An anti-terrorism court in Lahore handed death penalty on Wednesday to four men for killing a young woman in the name of family honour because she had contracted a marriage of her choice. These men - the victim's father, brother, a cousin and former husband - bludgeoned her to death last May outside the Lahore High Court where she had gone to record her statement in favour of her husband who had been accused of abducting her. In his verdict, the ATC judge observed that the gruesome murder, reminiscent of dark ages, having taken place near the High Court created fear and outrage among people who come to courts to seek protection against oppression. It is worthwhile to note that the male relatives of the women acted the way they did because of loopholes in the law that makes so-called honour killing a compoundable offence. It has become an accepted practice for male relatives, like in the present case, to murder a woman for deciding on her own to marry somebody, even on suspicion of having a liaison. The 'honour' pretext in some instance has also been used to get rid of women - even men - to grab the victims' property. According to the Human Rights Commission of Pakistan, about 900 women fell victim to honour-related crimes during 2013 alone.
General Sergei Shoygu, the first Russian defence minister to visit Pakistan since 1969 (the then Soviet Union) was in Islamabad this week to personally convey his government's decision to sell Pakistan 20 Mi-35 helicopters. For its relatively cheap operational cost and enhanced orientation for mountain warfare Pakistan wanted Mi-35 for deployment in military operations against terrorists in tribal areas. But Moscow was hesitant to go for the deal given the long-frozen Pak-Russia bilateral relationship and New Delhi's stiff resistance. Now that the world has moved beyond the Cold War era; the United States is about to pull out of Afghanistan and New Delhi is cozying up to Washington the Russian leadership too is thinking its geopolitics, possibly giving preference to geo-economics over geo-strategic interests. Perhaps, the EU's pressure over the Ukraine crisis and threats of food sanctions contributed to Moscow's new strategy to look south and east; and reach Pakistan where its footprints in the shape of Pakistan Steel Mills and Oil and Gas Development Corporation remain indelible. No wonder then the defence co-operation agreement General Shoygu signed with his counterpart Khwaja Asif has been termed a "milestone" in a statement by Pakistan government, with a huge potential to translate this relationship into "tangible terms" to strengthen military-to-military relationship. "Apart from promoting bilateral defence relations the [minister's] visit will enable both countries to join hands in bringing peace and stability to the region," the statement added. Not only has Moscow lifted arms embargo, by sending a 41-member high-powered delegation headed by its defence minister, the Putin government has also shown willingness to overlook the bitter past and prepare for a mutually beneficial multidimensional bilateralism. The Russian move, in the words of The Moscow Times, amounts to "ending years of division over Islamabad's close ties with US and Moscow's with India". The question whether or not the Mi-35 helicopters will obviate the desideratum to put up with CIA's drones has no plausible answer. But the message Moscow gives does invite a pertinent question: How good is a strategic partnership bereft of transactional content?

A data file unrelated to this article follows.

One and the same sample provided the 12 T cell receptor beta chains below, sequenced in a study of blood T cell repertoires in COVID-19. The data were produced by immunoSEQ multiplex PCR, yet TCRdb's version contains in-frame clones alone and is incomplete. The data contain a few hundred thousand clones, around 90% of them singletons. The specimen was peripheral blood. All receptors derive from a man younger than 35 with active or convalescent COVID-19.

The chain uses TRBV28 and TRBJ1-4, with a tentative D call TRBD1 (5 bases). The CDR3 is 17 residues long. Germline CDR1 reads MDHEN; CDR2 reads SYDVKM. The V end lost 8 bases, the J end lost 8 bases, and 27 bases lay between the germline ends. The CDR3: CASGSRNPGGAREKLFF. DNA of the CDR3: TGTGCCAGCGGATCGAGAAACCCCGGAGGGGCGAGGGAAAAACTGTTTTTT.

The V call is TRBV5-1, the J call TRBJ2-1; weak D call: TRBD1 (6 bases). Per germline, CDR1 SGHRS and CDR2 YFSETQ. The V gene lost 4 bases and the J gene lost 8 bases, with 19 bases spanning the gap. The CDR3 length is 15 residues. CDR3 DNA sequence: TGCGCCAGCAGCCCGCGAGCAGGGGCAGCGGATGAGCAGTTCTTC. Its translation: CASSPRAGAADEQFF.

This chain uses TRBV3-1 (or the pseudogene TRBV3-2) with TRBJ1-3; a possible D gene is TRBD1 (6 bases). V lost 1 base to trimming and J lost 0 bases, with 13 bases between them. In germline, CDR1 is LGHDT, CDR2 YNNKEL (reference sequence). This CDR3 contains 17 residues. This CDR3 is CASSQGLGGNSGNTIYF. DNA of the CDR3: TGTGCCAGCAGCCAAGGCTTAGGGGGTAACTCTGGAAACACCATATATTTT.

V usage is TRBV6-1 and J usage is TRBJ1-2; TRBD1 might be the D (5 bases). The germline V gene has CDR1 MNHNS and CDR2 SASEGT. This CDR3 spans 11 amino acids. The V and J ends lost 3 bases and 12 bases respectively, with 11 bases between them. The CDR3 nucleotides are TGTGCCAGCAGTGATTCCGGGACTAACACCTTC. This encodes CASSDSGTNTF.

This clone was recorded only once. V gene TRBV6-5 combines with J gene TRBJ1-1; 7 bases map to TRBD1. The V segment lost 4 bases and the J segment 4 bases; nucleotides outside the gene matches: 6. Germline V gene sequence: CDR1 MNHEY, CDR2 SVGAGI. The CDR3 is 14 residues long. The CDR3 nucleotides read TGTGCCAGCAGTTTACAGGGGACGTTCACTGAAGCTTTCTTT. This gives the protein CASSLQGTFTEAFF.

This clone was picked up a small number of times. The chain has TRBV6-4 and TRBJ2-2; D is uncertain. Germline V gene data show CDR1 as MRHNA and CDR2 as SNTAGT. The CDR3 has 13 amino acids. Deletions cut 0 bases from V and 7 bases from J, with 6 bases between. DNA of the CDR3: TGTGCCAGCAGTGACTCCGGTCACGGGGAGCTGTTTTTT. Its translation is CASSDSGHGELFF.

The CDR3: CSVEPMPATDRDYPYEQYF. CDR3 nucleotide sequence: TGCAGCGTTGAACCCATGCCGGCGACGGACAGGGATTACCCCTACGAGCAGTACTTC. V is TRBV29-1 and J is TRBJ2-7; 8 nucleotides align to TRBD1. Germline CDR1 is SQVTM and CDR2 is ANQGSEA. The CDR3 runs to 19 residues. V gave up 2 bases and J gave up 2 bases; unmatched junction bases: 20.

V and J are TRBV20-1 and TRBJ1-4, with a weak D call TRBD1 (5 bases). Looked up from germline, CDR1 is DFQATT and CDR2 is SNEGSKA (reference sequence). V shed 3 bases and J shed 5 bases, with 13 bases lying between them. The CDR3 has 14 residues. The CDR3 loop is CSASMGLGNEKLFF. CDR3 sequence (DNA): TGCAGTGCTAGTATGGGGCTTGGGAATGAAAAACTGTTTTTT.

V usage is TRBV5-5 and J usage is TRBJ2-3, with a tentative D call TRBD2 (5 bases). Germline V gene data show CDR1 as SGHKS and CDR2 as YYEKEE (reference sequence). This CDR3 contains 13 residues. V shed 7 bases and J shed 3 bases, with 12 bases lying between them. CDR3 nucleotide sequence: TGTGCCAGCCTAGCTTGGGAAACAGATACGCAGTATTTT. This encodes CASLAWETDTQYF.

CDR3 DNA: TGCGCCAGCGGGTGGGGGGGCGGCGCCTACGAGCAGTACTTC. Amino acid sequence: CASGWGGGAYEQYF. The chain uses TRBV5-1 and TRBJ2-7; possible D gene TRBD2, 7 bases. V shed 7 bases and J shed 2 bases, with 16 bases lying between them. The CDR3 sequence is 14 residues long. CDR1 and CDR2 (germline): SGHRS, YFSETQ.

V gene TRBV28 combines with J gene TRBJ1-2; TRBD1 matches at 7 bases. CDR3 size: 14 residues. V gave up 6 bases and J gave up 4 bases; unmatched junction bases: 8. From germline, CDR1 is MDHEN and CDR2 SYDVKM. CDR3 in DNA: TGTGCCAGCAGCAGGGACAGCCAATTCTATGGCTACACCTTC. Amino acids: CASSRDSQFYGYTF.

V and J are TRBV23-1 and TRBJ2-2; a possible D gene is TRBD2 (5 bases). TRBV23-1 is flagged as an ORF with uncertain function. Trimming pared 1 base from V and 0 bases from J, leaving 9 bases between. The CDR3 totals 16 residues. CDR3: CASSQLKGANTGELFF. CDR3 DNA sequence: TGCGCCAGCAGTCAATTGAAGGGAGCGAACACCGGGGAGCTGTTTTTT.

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Banking Review 2013

Foreign Debt $61.805bn
Per Cap Income $1,386
GDP Growth 4.14%
Average CPI 8.6%
Trade Balance $-2.380 bln
Exports $2.181 bln
Imports $4.561 bln
WeeklyNovember 13, 2014
Reserves $13.268 bln